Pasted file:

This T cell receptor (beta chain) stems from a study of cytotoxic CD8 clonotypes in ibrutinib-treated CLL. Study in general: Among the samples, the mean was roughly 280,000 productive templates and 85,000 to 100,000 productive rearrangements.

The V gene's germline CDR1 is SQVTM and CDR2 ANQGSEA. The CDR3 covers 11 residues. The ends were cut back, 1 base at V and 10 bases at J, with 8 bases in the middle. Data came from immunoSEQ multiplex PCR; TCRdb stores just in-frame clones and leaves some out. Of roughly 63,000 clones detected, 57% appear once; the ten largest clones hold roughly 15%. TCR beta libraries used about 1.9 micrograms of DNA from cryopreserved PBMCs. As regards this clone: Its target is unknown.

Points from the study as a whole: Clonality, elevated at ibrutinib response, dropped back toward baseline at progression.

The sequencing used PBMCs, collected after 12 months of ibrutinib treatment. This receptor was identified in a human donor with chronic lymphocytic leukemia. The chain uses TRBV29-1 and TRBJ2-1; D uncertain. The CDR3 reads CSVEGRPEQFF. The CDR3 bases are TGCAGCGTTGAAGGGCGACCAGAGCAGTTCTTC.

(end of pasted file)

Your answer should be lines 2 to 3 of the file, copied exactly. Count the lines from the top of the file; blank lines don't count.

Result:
The V gene's germline CDR1 is SQVTM and CDR2 ANQGSEA. The CDR3 covers 11 residues. The ends were cut back, 1 base at V and 10 bases at J, with 8 bases in the middle. Data came from immunoSEQ multiplex PCR; TCRdb stores just in-frame clones and leaves some out. Of roughly 63,000 clones detected, 57% appear once; the ten largest clones hold roughly 15%. TCR beta libraries used about 1.9 micrograms of DNA from cryopreserved PBMCs. As regards this clone: Its target is unknown.

Points from the study as a whole: Clonality, elevated at ibrutinib response, dropped back toward baseline at progression.